Perhaps known best for her collaborations with husband Bill Mallonee, Rose’s debut album reflects her years of experience and a knack for infusing personal stories with a powerful empathic resonance. It’s a slice of Americana peppered with insightful turns of phrase, beautiful melodies, and a wistful melancholy.

11. Bon Iver “22, A Million”


12. John K. Samson “Winter Wheat”


13. Branches “White Flag”


14. Wovenhand “Star Treatment”


15. Michael Kiwanuka “Love and Hate”


16. Childish Gambino “Awaken, My Love!”


17. Sam Rocha “Fear and Loving”


18. Starflyer 59 “Slow”


19. Kishi Bashi “Sonderlust”


20. Whitney “Light Upon The Lake”


21. Marissa Nadler “Strangers”


22. Parker Millsap “The Very Last Day”


23. 2814 “Rain Temple”


24. The Neal Morse Band “The Similitude of a Dream”


25. Mary Halvorson “Away With You”


26. Lucy Dacus “No Burden”


27. Not Blood Paint “Believing is Believing”


28. Gabe Dixon “Turns to Gold”


29. Allen Toussaint “American Tunes”


30. Cory Dauber “Turned Into A Mountain”


31. Sho Baraka “The Narrative”


32. Wilder Adkins “Hope & Sorrow”


33. Angel Olson “My Woman”


34. Bill Mallonee & The Big Sky Ramblers “Mule” / “Slow Trauma”


35. My Epic “Viscera”


36. Anchor and Braille “Songs for the Late Night Drive Home”


37. Jordan Klassen “Javelin”


38. Madeleine Peyroux “Secular Hymns”


39. Tedeschi Trucks Band “Let Me Get By”


40. Steve Taylor and the Danielson Foil “Wow to the Deadness”

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13 Comments on "The Best of 2016: Josh Hamm"

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Chris S

Nice to see some love for Cory Dauber! Literally the 1st Best of ’16 list I’ve seen with that album & one that I dug – some solid Americana with gospel lyrics.

And the artists at #32 & #33 bear an uncanny resemblance to each other! Could be brother & sister…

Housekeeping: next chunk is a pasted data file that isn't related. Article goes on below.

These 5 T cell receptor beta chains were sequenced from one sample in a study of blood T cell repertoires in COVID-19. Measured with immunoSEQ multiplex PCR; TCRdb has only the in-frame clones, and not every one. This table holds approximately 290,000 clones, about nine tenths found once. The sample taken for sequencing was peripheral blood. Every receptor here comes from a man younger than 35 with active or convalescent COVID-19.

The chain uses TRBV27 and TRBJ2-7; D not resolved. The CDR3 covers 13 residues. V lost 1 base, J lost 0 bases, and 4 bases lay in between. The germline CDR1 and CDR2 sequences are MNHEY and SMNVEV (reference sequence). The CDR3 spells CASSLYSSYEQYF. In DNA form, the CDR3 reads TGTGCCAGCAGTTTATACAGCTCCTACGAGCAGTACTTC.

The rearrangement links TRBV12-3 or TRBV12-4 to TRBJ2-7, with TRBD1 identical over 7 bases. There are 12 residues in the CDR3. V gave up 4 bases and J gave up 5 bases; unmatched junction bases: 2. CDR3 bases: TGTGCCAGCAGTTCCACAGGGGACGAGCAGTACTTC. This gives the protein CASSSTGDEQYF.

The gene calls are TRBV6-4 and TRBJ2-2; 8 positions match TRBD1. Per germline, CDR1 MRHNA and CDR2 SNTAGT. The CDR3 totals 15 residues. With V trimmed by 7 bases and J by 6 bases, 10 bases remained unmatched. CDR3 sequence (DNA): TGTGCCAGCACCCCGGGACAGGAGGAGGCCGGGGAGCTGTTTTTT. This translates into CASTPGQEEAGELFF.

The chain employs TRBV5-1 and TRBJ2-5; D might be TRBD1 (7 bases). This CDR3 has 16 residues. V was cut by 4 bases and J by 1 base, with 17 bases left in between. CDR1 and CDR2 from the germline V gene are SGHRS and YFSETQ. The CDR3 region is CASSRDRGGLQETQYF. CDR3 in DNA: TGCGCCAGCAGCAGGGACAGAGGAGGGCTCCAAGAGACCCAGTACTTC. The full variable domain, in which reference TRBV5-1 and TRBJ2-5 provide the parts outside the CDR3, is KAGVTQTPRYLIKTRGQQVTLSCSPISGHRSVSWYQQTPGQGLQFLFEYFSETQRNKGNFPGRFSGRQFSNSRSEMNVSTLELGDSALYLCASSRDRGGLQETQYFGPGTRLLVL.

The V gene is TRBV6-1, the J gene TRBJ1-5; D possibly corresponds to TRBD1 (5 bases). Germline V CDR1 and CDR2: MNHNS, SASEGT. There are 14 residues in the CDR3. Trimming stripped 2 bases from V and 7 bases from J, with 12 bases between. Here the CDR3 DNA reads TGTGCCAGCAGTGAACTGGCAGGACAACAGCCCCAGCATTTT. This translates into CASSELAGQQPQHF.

Love this list Josh. I listened to Skeleton Tree after seeing it at the top of your list and once was enough for now. It’s incredible, I just need to be in a better emotional state before I can properly delve into it. I’ve heard grieving albums like Carrie & Lowell and Stage Four, but I didn’t know it was possible to paint such a vivid picture of grief with music until now. “Girl in Amber” especially takes me back to seasons of life where I’ve lost someone close to me. I love it, but man it’s tough to listen… Read more »

For something similar to Allison Stone, I would recommend Kelsey Erin’s “Dysfunctional” EP, which is also available on bandcamp.

Anthony

This is probably the one list that aligns the closest with my tastes (since I’ve been mostly clueless towards most Christian music this year outside of artists like Switchfoot, Gungor, Relient K, Kings Kaleidoscope, Kevin Max, and Anchor & Braille). Though I have to say, the lack of Bowie’s Blackstar really makes me sad as that is easily my AOTY and probably one of the best albums that deals with death and mortality. Though I will say kudos for including Rain Temple. Such a great, overlooked album.